Iron Foundry Gains Competitive Edge & Increases Efficiency with Innovative Technology

New SCADA System Creates Foundation for Digital Transformation & Waste Reduction Initiatives

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The process of iron production may date back to the late 1700s, but the business of running a foundry has changed dramatically since the first Industrial Revolution. As manufacturers embrace Industry 4.0, organizations like Ferroloy, Inc. — a 50,000 sq. ft. cast iron foundry and machine shop located in Wichita, Kansas — require new approaches to maintain a competitive edge.

Ferroloy needed to find an alternative to its highly manual data collection processes, which were riddled with inaccurate and unused data. The company was seeking to apply innovative technologies to improve throughput and quality, while reducing equipment downtime. Whichever solution Ferroloy chose also needed to integrate with its existing software and specialized machinery.

All of this was on the mind of Mark Soucie, President and Owner of Ferroloy, while he was attending a presentation by Folsom, California-based system integrator Artek Integrated Solutions about the benefits and ROI of a connected integrated factory. After that initial meeting at the AFS Conference, Ferroloy chose Artek to implement Ignition — an industrial automation platform for SCADA, HMI, IIoT, and more — into its foundry.

The Right Mix of Expertise

The majority of foundries in America are family-owned and privately-held small to mid-sized companies, meaning that they have less capital to invest in innovative technologies. As a result, SCADA is not nearly as common in foundries as Excel sheets or scratch paper.

“The truth is that a lot of other foundries are looking for something like what we've implemented for Ferroloy and they just don't know where to start,” said Jerry Eppler, Co-Founder and CEO of Artek. “Mark [Soucie] was in the exact same position and thankfully found us at the right time and right when he was beginning his journey and we helped guide him through this process to really take the ideas that he had and the opportunities that he knew were there and really bring them to fruition.”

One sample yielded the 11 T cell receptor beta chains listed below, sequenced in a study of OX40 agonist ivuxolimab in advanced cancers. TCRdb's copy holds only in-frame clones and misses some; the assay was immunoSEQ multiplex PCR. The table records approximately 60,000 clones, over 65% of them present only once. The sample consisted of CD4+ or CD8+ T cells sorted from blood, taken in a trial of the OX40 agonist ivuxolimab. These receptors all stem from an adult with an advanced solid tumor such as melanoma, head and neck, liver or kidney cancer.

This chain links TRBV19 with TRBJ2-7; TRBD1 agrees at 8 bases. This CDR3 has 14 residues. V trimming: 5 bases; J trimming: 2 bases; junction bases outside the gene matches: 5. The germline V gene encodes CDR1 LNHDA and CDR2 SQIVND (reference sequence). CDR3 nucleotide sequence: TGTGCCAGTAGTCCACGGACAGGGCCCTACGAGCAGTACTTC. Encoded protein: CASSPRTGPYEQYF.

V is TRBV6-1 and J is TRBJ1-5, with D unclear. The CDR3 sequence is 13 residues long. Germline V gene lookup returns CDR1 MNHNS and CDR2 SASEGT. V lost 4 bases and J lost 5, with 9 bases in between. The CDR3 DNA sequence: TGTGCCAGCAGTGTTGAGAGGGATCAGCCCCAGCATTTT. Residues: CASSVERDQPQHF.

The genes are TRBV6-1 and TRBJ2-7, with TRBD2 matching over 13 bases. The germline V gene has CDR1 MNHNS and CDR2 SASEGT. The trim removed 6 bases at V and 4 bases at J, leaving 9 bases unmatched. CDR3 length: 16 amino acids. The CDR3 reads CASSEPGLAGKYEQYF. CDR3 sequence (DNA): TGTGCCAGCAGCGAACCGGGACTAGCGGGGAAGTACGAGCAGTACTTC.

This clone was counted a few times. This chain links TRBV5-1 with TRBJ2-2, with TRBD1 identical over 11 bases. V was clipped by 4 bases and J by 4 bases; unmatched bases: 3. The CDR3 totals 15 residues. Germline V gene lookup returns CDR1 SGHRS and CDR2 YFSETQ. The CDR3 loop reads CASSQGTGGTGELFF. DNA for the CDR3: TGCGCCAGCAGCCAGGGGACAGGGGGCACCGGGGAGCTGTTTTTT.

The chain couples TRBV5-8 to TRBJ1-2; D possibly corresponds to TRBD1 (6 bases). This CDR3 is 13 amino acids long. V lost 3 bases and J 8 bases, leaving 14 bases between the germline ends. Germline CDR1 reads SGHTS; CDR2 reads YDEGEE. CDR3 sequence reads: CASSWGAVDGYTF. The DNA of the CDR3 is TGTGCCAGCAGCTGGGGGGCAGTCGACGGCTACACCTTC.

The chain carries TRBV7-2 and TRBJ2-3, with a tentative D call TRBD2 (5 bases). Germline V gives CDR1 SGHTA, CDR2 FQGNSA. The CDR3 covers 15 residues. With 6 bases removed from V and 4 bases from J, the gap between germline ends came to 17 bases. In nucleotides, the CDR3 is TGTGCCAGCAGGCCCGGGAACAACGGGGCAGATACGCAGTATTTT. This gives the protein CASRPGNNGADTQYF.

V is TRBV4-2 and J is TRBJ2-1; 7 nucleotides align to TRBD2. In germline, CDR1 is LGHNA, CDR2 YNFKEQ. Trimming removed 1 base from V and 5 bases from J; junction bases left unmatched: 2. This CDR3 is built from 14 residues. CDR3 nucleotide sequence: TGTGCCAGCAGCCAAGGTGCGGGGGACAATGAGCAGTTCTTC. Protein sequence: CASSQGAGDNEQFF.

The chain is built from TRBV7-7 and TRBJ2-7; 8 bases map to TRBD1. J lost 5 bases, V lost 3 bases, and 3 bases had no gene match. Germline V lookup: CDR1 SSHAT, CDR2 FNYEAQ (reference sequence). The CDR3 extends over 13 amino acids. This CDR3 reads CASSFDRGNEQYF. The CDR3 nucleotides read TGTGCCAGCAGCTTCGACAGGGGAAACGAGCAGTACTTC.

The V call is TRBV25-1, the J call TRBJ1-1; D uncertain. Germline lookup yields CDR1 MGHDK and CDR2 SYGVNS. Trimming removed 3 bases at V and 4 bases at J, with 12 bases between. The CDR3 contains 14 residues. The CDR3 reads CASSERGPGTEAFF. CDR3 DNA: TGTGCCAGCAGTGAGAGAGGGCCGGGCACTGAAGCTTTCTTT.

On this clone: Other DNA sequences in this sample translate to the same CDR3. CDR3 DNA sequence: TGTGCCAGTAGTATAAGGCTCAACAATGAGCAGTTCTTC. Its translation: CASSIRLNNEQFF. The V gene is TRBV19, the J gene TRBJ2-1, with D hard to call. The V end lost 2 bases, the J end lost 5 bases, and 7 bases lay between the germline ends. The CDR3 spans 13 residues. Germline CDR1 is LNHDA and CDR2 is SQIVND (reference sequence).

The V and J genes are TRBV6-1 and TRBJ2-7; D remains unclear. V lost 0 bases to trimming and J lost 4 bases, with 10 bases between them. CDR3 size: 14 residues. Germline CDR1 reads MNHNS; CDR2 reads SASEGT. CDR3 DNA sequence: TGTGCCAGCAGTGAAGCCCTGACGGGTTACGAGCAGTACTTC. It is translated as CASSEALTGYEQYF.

To ensure the success of the project, Soucie felt it was necessary to bring on an in-house engineer, eventually hiring Clint VenJohn as Process Engineer at Ferroloy. VenJohn, along with Jim LaPratt, Design Service Engineer at Artek, were both instrumental in designing and implementing Ferroloy’s Ignition system, even though each came into the project with vastly different levels of Ignition experience. LaPratt had logged 25 years in the foundry industry, combined with extensive knowledge of Ignition. In contrast, VenJohn had no prior experience with the platform. Far from a setback, between VenJohn’s OT background as a Plant Operations Manager and strong knack for IT, and Inductive Automation’s free learning resources, he was quickly contributing “some marvelous ideas” to the project, as LaPratt put it.

Data at the Core

With this Ignition system, Ferroloy wanted to implement lean manufacturing practices to drive overall behavioral change, and generally to rely more on systems versus individual skill. “What we're trying to accomplish is to digitize an aged process and gain better visibility to unlock the latent potential within the process,” said VenJohn.

Previously, data was mostly used to solve individual problems rather than to bolster company-wide initiatives. To create a SCADA system that was beneficial to operators as well as upper management, Artek built and configured a MySQL database on Ferroloy’s servers, which was then connected to Ignition, specifically the Tag Historian Module, as a centralized repository for maximizing data collection and analytics. This combination created a single source of truth that anyone could reference.

“The goal with the Ferroloy project was to digitally transform their disconnected foundry that relied heavily on manual paper data collection through efficient data collection and analysis,” said Eppler.

Ferroloy’s target is to increase capacity by 25-30% while reducing scrap by 30-35%. The Ignition system allows Ferroloy to identify methods for improving efficiency, backed by quantitative data. “With Ignition, we're able to see more or less up-to-the-minute production data, whereas before we would lag behind by a week or so,” said VenJohn. “We're able to identify trends, shift reports and that type of thing can come out almost in real time. Those have been huge improvements and have allowed us to identify and more quickly react to problems.”

Ignition was a cost-effective solution for achieving this new level of data collection, which is critical for a foundry the size of Ferroloy. The low initial cost isn’t what gives Soucie confidence; it’s the flexibility to adapt and make changes quickly based on real-time data. With the data analytics facilitated through Ignition, Soucie said the opportunities could be endless.

Simple, Effective Screens

The digitization process proved more complicated than a simple transition from paper to HMI. There was also a human element. The last thing Ferroloy or Artek wanted was to distract operators in a fast-paced environment while they were pouring 2,700-degree molten iron.

While the initial impulse was to adhere to a high-performance greyscale philosophy, LaPratt and VenJohn adapted their approach to better suit the workforce, keeping the screens straightforward, with a focus on ease-of-use and legibility. “We have a lot of employees out there that are not very tech-savvy, some older, and some that there's a language barrier with. The simplicity of [the HMI] just makes it easy for them to interact with and be able to do what they need to do easily and properly,” said VenJohn.